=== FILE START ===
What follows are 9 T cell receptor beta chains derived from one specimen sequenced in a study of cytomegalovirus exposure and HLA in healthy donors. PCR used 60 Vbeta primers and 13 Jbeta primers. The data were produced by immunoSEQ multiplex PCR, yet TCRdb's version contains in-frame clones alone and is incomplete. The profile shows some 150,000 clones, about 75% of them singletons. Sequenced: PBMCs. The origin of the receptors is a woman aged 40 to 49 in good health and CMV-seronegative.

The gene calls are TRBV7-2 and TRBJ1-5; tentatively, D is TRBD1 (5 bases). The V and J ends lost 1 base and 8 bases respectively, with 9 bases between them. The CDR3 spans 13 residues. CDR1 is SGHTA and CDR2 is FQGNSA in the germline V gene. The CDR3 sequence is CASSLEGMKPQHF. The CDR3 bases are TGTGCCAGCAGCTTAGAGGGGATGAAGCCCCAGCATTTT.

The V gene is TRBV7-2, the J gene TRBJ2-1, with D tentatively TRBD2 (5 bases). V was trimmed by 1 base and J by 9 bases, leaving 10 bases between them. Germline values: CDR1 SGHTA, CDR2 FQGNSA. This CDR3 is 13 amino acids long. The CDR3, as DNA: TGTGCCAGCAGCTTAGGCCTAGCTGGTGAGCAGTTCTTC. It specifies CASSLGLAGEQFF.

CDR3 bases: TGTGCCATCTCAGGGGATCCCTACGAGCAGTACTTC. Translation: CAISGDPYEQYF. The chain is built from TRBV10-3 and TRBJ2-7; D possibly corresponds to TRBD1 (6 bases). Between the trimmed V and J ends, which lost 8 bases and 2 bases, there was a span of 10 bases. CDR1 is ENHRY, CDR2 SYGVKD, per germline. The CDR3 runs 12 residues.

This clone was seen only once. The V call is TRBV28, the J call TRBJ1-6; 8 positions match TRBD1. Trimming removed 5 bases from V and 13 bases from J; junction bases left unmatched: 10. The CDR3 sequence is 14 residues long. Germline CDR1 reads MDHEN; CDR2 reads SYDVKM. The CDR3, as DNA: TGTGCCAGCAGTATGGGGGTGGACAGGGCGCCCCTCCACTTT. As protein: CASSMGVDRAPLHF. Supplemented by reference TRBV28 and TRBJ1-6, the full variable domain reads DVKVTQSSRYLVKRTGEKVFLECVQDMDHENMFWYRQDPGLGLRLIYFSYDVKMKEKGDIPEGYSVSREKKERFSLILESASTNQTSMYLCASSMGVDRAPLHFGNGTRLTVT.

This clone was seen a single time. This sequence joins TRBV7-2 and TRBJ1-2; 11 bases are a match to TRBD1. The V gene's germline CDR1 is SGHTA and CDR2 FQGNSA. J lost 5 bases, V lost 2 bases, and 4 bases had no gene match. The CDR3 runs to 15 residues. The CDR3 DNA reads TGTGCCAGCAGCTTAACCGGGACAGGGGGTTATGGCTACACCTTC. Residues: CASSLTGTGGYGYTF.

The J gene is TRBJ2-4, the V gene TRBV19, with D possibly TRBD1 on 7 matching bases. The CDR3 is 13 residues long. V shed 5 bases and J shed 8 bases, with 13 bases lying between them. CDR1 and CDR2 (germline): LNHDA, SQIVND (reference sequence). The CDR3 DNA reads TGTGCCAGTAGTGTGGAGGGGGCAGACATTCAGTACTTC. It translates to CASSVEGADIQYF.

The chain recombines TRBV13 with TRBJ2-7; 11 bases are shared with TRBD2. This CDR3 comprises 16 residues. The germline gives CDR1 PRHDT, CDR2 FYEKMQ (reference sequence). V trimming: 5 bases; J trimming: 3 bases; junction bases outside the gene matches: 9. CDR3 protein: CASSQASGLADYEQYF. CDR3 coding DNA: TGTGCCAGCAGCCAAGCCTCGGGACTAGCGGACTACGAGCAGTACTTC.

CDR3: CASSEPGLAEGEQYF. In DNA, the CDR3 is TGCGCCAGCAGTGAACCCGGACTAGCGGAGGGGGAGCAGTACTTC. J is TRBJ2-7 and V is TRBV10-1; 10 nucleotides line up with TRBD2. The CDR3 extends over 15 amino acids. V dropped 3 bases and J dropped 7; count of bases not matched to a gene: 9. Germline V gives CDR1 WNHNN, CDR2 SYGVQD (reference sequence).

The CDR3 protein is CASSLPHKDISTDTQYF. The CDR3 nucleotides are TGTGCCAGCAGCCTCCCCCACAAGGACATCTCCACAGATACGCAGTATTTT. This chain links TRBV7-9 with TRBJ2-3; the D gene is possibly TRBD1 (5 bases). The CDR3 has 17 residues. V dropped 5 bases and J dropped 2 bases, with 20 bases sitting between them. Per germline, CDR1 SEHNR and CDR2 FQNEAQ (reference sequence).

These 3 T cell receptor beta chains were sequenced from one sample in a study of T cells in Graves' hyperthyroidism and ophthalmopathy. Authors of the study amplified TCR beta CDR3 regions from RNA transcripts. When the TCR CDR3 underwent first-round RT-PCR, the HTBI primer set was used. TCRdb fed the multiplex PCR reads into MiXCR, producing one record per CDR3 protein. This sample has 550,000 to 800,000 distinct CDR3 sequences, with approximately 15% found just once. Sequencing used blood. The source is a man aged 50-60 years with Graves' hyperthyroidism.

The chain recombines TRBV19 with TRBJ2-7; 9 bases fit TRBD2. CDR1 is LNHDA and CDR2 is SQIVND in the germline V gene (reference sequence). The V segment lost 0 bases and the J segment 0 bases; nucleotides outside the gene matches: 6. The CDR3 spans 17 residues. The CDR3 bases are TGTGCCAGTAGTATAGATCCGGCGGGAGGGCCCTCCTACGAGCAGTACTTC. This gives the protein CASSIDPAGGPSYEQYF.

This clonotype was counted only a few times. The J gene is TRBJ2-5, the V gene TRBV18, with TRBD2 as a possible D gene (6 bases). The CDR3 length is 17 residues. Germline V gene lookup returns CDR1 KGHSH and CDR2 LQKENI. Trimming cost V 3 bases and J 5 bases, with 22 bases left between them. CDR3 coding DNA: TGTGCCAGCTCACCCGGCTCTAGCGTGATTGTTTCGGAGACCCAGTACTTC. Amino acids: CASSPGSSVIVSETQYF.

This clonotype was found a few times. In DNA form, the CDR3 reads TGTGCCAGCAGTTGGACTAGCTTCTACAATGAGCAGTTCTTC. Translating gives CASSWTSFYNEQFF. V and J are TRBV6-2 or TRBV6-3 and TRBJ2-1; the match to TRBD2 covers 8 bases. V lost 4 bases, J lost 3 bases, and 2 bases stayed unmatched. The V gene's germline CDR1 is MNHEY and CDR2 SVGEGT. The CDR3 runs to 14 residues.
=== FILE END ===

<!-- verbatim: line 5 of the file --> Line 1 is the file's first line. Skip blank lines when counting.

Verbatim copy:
This clone was seen only once. The V call is TRBV28, the J call TRBJ1-6; 8 positions match TRBD1. Trimming removed 5 bases from V and 13 bases from J; junction bases left unmatched: 10. The CDR3 sequence is 14 residues long. Germline CDR1 reads MDHEN; CDR2 reads SYDVKM. The CDR3, as DNA: TGTGCCAGCAGTATGGGGGTGGACAGGGCGCCCCTCCACTTT. As protein: CASSMGVDRAPLHF. Supplemented by reference TRBV28 and TRBJ1-6, the full variable domain reads DVKVTQSSRYLVKRTGEKVFLECVQDMDHENMFWYRQDPGLGLRLIYFSYDVKMKEKGDIPEGYSVSREKKERFSLILESASTNQTSMYLCASSMGVDRAPLHFGNGTRLTVT.